"It's been a great year and we just got beat," Harvick said.

Logano didn't have the great season of the other championship contenders, as he entered the finale with 12 top-5 finishes, the fewest among them. But he has been on the brink all year, proved by his 25 top-10 finishes in the 35 previous races.

Once the playoffs started, he showed his strength as he earned more points than any other driver in the playoffs. He had four top-5s and seven top-10s in the first nine playoff races, and his win at Martinsville to open the third round gave his team two extra weeks to prepare knowing it was in the championship event.

It was at that race at Martinsville where he executed a bump-and-run on Truex to capture the win. While viewed by Truex and others as potentially overaggressive, Logano has raced in that style for several years, especially after struggling in his four seasons at Joe Gibbs Racing.

He moved to Team Penske in 2013 and soon found a place where he could thrive. The 28-year-old had made two previous championship appearances, finishing fourth in 2014 and second in 2016.

"There's no question that Joey wanted it bad," Penske said. "The team gave him a terrific car. We had the benefit of being able to work on our car after we got in at Martinsville, which certainly gives you a couple of weeks to not have the pressure, which definitely was a benefit of us.

"There's no question we had for 30-35 laps was outstanding."

Logano led a race-high 80 laps as he capped a comeback from a year ago when he didn't make the playoffs and finished 17th -- the best of the non-playoff drivers -- in the standings.

The title was the second for Team Penske to go with the 2012 title won by Brad Keselowski. It added another highlight to a year where the motorsports organization won the 2018 Indianapolis 500 with Will Power, earned its 500th overall victory with Keselowski at Vegas and is contention to win the V8 Supercars championship in Australia.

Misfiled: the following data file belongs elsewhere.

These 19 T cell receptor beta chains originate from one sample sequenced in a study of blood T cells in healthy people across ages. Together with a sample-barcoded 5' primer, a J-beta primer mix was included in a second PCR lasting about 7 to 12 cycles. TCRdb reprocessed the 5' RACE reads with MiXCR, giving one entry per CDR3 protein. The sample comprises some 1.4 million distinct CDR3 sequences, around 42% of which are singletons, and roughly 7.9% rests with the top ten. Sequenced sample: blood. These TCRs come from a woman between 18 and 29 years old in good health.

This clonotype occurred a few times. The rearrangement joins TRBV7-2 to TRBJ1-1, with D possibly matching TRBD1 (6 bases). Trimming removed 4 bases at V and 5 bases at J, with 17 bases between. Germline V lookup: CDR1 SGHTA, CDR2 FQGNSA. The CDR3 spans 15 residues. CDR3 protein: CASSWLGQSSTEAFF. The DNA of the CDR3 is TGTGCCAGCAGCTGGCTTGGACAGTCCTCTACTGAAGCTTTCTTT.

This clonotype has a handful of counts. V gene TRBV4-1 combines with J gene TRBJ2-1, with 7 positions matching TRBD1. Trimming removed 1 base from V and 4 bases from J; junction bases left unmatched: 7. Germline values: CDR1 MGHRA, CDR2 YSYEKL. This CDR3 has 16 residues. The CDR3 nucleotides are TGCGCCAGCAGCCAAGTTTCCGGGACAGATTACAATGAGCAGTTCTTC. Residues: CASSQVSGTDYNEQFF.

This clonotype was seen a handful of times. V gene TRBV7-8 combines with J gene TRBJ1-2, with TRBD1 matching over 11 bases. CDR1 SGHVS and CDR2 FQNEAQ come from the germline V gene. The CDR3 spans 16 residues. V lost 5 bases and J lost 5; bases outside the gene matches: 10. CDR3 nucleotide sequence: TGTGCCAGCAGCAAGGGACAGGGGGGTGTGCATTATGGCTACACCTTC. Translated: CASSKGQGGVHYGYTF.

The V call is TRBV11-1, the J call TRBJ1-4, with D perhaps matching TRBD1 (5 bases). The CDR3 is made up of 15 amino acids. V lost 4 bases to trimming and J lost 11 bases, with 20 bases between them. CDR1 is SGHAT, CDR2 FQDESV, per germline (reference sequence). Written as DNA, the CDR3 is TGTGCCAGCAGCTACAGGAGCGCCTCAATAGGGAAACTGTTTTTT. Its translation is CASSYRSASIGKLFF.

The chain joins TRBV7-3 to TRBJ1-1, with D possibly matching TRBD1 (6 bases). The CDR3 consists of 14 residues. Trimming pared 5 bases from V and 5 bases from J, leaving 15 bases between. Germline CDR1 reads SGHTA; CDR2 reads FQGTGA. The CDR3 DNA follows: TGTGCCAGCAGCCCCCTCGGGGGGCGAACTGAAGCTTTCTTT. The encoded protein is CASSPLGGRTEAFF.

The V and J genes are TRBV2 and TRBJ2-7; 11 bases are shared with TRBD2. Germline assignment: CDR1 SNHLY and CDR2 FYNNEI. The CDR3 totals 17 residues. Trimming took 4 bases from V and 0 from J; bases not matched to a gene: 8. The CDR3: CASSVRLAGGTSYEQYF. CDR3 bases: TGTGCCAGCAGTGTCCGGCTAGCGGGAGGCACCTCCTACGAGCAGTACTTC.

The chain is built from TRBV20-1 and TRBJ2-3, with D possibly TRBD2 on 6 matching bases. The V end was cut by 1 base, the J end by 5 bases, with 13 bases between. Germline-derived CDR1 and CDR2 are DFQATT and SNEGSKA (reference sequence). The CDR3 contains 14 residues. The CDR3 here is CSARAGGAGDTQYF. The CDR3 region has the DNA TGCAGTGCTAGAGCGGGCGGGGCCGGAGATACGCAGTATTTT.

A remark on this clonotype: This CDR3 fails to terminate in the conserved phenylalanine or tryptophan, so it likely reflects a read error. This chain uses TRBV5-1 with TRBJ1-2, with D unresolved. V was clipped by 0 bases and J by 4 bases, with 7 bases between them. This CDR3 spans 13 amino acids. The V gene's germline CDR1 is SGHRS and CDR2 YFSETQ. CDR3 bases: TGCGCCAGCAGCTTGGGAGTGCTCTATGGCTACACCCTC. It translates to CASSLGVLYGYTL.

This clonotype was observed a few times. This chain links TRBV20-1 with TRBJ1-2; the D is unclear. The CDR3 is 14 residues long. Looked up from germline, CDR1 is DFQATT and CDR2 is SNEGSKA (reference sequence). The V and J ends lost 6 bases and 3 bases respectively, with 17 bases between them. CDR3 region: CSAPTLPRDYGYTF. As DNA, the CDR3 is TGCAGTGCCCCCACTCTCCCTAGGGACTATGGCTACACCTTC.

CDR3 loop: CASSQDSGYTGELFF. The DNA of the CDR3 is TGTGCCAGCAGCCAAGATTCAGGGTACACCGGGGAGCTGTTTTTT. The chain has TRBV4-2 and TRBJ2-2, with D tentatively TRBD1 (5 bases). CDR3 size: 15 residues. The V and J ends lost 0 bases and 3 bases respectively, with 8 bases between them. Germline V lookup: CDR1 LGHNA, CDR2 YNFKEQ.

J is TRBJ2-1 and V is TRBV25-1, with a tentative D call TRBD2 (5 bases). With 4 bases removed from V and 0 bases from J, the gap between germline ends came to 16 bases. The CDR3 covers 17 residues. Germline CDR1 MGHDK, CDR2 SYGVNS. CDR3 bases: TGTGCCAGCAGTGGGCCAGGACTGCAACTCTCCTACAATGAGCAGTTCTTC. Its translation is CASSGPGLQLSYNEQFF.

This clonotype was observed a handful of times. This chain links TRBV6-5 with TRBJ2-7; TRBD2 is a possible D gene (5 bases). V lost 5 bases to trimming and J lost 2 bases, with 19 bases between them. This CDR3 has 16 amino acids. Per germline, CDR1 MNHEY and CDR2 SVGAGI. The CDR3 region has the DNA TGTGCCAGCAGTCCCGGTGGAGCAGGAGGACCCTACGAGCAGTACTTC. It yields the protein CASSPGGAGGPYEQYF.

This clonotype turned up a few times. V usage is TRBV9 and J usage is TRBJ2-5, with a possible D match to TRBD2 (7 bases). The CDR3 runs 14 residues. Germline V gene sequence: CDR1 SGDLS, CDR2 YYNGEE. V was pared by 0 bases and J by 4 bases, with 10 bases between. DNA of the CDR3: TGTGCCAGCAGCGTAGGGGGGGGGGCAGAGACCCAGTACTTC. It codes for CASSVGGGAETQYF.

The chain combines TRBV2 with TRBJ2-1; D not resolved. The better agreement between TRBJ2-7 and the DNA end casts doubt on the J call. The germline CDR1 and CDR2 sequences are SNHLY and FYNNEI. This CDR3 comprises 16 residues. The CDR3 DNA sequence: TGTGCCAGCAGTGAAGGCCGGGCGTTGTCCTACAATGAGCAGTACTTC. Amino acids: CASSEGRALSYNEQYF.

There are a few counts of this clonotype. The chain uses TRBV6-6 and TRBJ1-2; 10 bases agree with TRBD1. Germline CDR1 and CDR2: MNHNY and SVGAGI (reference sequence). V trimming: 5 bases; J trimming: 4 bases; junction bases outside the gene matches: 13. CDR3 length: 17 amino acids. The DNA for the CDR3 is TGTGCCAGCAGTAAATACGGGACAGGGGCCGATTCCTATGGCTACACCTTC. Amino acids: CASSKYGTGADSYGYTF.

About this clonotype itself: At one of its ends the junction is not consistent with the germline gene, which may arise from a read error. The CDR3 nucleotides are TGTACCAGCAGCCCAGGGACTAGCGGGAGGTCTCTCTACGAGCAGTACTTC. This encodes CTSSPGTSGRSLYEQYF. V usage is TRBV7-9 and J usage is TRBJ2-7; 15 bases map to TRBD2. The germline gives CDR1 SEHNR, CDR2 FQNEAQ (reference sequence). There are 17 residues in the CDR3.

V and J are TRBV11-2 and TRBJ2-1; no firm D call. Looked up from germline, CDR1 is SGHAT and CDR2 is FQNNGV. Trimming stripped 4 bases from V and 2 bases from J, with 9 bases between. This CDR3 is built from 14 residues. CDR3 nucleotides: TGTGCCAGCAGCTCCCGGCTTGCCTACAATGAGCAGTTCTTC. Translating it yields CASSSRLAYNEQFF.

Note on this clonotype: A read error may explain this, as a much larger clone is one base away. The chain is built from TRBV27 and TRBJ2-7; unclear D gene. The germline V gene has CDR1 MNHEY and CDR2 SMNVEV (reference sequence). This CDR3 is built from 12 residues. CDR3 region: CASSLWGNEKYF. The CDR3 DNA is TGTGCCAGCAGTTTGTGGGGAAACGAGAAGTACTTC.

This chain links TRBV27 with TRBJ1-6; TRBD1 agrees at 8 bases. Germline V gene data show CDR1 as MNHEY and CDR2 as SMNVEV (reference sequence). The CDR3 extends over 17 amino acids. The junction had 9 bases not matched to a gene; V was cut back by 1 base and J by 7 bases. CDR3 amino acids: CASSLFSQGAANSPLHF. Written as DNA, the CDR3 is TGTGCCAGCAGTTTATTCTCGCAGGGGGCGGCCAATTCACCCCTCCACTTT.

"It's something I never imagined it at the beginning (of the year)," Penske said. "We started out at strong when you looked at our speeds at Daytona. We had a little bit of a shallow spell there and our guys got to work."

It was also a big win for Ford, which had not had a driver win a championship since 2004 with Kurt Busch.

The 2018 season finale was possibly the last race for 2003 champion Matt Kenseth, who finished sixth, his best race of the 15 he competed in this year while running a part-time schedule for Roush Fenway Racing.

It also was the last race for driver Jimmie Johnson to be paired with crew chief Chad Knaus. They won seven championships and 81 races over their 17 years together. Knaus will move to Hendrick Motorsports driver William Byron next year while JR Motorsports crew chief Kevin Meendering will crew chief Johnson.

It was the first winless season of Johnson's career.

"I've had such a fortunate career and I would have loved to keep that streak alive -- clearly that is not the case," Johnson said. "Instead of reflecting on this year and how bad it was because I know that reality, I've been living it first-hand.

"I just think it's important for me and the team right now to look back on what we have done together over 17 years together."